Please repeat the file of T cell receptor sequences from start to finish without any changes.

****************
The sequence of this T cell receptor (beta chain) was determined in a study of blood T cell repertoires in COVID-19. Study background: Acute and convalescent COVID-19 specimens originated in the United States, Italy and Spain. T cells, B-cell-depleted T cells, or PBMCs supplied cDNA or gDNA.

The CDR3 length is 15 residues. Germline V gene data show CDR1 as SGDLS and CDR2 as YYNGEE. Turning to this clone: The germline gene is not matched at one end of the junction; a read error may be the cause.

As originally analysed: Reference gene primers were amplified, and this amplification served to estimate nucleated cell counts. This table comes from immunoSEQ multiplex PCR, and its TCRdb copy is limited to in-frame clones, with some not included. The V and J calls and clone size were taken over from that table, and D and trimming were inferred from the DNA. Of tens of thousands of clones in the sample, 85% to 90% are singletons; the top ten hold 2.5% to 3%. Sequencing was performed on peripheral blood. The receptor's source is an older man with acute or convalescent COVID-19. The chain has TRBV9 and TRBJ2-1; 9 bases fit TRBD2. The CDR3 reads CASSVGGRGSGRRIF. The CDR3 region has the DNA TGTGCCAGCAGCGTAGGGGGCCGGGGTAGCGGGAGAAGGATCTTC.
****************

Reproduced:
The sequence of this T cell receptor (beta chain) was determined in a study of blood T cell repertoires in COVID-19. Study background: Acute and convalescent COVID-19 specimens originated in the United States, Italy and Spain. T cells, B-cell-depleted T cells, or PBMCs supplied cDNA or gDNA.

The CDR3 length is 15 residues. Germline V gene data show CDR1 as SGDLS and CDR2 as YYNGEE. Turning to this clone: The germline gene is not matched at one end of the junction; a read error may be the cause.

As originally analysed: Reference gene primers were amplified, and this amplification served to estimate nucleated cell counts. This table comes from immunoSEQ multiplex PCR, and its TCRdb copy is limited to in-frame clones, with some not included. The V and J calls and clone size were taken over from that table, and D and trimming were inferred from the DNA. Of tens of thousands of clones in the sample, 85% to 90% are singletons; the top ten hold 2.5% to 3%. Sequencing was performed on peripheral blood. The receptor's source is an older man with acute or convalescent COVID-19. The chain has TRBV9 and TRBJ2-1; 9 bases fit TRBD2. The CDR3 reads CASSVGGRGSGRRIF. The CDR3 region has the DNA TGTGCCAGCAGCGTAGGGGGCCGGGGTAGCGGGAGAAGGATCTTC.